March 10, 2021
I won this Olympus Zuiko 85mm f/2 the other day for a great price on eBay. I was impressed with myself—I’m getting better at this last-minute auction thing. I was psyched to finally be getting an 85mm—a focal length I’ve not had in a while, but remember having enjoyed. In fact, my first non-kit lens was the Canon EF 1.8/85 I bought in Atlanta while I was at a conference in April 2006. It was a great lens and my introduction to fast primes.
I was excited to open this lens when I received it today. Henry is home from school this week, so he was here to help me. The body is in great shape, but I was disappointed to see what looked like a booger right in the middle of the lens, somewhere on one of the internal elements. Well, nothing to do but test it.
The second image doesn’t show the booger, but it looks like someone rubbed Vaseline all over the lens. You have got to be kidding. I really am cursed with these eBay Zuikos. There is no way that the booger could be causing this—it had to be something else.
After a bot of back-and-forth with the seller (who was very nice and accommodating), I figured it was a lens element that was reversed. He mentioned that he had done a CLA, so I was betting it was as simple as that. I had never taken a lens apart before, and I do not have the equipment to do it right, but I had to investigate. It turns out, it’s not that difficult. I took the front two elements out without difficulty, and they appeared placed correctly—and based on the internal diagram I found, I don’t think they could have been placed any other way. The rear element(s) must be the culprit.
I was a bit more hesitant to try the rear, but went for it—three screws took off the bottom. The rear elements are much smaller and were in what appears to be a metal tube that is screwed into the casing. It looks like the person who was in here last had difficulty removing it, as there are wrench scrapes all over it. Still, it did not appear damaged, but on closer examination, it was not screwed in all the way or properly. I took it off and removed the rear elements—two in a group. And it was as I suspected: they were in upside down. I reversed them and delicately screwed the whole piece back in (after getting the booger off the remaining internal element), then reassembled the lens—a bit trickier than taking it apart. However, after several starts and stops, I managed to get it back together.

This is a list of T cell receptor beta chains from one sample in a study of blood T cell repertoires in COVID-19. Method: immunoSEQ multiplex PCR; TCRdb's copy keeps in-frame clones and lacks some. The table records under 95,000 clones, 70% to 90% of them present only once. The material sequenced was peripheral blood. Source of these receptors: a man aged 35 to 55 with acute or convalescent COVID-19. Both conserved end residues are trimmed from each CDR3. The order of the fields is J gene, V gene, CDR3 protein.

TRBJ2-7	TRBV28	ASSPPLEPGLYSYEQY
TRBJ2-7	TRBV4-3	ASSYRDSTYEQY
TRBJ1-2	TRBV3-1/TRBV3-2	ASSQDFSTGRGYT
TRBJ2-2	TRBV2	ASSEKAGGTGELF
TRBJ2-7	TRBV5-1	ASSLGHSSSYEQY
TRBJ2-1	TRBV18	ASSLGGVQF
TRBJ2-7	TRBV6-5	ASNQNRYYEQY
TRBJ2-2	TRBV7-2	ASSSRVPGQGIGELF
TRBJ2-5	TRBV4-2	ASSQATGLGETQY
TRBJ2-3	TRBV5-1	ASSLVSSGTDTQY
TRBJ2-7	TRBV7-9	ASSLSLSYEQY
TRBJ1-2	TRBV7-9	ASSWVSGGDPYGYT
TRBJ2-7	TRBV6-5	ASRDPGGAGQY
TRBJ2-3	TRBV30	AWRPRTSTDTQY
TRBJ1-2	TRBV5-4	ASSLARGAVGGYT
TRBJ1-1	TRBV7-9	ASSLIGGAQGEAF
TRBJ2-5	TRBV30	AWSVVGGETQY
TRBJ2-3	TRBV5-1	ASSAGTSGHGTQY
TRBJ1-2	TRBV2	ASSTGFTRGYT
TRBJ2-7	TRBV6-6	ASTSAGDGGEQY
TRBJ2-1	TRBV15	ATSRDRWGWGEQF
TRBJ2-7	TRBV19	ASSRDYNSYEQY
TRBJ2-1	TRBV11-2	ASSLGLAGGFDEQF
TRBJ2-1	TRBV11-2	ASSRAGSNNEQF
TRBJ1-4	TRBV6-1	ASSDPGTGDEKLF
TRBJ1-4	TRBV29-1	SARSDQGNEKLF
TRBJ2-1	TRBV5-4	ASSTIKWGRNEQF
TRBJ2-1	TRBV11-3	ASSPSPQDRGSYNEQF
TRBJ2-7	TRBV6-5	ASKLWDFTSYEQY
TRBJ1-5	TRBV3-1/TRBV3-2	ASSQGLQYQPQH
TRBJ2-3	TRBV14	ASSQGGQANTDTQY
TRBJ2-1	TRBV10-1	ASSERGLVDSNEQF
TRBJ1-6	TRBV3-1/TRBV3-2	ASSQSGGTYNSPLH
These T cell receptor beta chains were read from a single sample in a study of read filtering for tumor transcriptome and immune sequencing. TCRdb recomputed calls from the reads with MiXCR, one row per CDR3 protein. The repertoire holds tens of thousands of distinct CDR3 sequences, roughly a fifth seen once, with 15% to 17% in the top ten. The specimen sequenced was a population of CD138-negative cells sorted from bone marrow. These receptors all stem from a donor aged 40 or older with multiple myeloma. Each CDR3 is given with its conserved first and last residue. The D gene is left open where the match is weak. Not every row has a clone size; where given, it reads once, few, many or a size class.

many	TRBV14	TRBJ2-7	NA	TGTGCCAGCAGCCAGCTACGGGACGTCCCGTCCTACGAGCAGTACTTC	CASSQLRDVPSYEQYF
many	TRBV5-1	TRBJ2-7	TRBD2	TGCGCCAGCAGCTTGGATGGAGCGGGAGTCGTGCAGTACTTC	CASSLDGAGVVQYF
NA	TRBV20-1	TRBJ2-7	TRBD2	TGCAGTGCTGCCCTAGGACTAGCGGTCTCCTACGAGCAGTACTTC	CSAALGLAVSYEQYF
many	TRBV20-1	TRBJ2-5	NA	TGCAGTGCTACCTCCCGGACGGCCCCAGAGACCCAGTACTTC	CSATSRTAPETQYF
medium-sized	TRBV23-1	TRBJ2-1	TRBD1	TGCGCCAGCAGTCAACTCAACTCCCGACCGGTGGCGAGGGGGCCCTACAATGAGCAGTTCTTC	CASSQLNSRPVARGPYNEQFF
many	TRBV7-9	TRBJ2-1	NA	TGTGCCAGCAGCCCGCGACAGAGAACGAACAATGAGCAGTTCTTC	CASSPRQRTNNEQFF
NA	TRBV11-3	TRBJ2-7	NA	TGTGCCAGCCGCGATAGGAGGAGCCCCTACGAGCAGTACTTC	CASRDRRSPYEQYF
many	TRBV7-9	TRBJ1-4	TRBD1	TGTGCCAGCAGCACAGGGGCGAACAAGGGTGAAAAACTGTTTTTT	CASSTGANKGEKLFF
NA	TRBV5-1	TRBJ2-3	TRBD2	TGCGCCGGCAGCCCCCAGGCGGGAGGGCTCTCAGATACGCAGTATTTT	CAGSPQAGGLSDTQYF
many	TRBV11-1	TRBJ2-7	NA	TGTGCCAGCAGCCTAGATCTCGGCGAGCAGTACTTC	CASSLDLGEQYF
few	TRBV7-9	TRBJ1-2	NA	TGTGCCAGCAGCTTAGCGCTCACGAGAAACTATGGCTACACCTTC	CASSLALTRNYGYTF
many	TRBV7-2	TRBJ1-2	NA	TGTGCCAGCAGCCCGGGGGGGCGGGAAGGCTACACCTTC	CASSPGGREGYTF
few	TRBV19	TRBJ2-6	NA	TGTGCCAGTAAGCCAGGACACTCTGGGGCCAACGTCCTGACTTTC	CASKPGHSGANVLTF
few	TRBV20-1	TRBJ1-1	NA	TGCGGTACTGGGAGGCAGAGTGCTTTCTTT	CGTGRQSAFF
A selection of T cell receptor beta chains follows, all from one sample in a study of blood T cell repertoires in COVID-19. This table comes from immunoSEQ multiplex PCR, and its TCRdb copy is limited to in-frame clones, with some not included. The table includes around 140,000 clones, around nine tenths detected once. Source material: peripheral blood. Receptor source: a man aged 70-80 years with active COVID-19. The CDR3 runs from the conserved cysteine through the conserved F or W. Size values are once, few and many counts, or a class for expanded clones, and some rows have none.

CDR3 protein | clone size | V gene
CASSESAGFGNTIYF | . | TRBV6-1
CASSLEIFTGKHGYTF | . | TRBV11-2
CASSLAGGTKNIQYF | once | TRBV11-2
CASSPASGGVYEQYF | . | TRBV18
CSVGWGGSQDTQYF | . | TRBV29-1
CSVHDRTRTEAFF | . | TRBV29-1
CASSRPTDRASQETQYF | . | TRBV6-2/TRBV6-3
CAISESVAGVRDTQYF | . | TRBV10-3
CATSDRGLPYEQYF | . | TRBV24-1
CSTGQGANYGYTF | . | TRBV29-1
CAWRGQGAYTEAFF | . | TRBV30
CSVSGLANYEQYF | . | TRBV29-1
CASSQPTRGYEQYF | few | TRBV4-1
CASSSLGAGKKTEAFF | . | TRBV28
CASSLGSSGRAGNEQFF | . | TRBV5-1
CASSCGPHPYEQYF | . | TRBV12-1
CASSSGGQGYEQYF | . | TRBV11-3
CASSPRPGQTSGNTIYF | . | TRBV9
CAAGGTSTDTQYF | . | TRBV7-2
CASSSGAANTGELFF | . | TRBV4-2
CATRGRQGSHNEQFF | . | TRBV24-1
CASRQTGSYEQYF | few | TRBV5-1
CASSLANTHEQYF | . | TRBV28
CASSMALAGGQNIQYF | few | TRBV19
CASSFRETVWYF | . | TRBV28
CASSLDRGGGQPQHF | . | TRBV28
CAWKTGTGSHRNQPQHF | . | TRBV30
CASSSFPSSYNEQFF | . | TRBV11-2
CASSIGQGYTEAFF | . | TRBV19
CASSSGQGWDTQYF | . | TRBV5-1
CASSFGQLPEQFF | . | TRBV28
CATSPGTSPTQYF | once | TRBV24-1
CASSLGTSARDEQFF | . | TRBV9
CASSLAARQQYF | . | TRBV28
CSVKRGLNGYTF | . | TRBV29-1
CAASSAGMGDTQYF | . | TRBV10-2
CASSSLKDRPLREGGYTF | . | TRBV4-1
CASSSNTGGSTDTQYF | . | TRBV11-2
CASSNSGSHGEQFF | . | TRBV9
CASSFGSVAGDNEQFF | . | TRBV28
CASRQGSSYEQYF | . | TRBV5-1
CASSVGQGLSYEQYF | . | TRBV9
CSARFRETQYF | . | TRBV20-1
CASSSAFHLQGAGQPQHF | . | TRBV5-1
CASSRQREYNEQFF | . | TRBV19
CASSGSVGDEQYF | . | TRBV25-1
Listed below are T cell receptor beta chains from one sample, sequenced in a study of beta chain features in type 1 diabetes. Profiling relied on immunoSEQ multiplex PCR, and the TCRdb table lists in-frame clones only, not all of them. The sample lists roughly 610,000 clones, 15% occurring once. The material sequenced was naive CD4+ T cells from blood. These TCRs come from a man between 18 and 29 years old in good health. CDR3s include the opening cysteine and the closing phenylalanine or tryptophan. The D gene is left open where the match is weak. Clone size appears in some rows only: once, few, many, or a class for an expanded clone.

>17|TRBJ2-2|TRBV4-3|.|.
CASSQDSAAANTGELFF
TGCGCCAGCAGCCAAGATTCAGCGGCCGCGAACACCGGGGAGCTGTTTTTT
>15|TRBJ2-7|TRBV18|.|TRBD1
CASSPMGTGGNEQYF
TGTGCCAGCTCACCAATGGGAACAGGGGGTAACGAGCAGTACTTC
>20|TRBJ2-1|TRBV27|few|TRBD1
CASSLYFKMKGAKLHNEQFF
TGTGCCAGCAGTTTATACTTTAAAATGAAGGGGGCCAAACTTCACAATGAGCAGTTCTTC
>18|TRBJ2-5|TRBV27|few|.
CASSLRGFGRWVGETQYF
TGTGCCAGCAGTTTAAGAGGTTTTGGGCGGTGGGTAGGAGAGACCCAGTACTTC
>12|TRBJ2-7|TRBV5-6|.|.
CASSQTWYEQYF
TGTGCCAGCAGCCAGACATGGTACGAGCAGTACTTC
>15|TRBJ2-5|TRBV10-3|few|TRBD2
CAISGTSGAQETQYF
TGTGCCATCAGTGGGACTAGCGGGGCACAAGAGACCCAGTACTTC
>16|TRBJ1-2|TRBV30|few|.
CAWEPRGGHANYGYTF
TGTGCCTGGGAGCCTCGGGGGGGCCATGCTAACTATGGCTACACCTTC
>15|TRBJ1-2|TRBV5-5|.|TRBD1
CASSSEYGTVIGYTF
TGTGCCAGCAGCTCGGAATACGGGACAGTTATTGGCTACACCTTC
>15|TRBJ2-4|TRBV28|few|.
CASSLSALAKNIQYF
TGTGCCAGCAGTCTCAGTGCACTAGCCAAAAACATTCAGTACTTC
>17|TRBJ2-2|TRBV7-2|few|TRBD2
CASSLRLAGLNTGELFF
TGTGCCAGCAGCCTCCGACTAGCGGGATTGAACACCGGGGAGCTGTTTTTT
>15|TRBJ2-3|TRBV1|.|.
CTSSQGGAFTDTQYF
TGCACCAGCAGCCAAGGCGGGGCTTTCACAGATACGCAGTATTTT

The moment of truth.
YES! I fixed it—happy dance. Way to go, dude. I guess that if I'm going to keep buying vintage lenses, I need to be able to open them, clean them, fix them. So, I should get some tools to do just that. I just don’t have a good place to keep stuff like this... We need a bigger house.
Anyway, I’m totally pleased at the results here. Being a total neophyte here, I introduced some dust into the lens, so I think I will need to take it apart again and clean it at some point, but I am very pleased right now. Now, I’m going to go test it.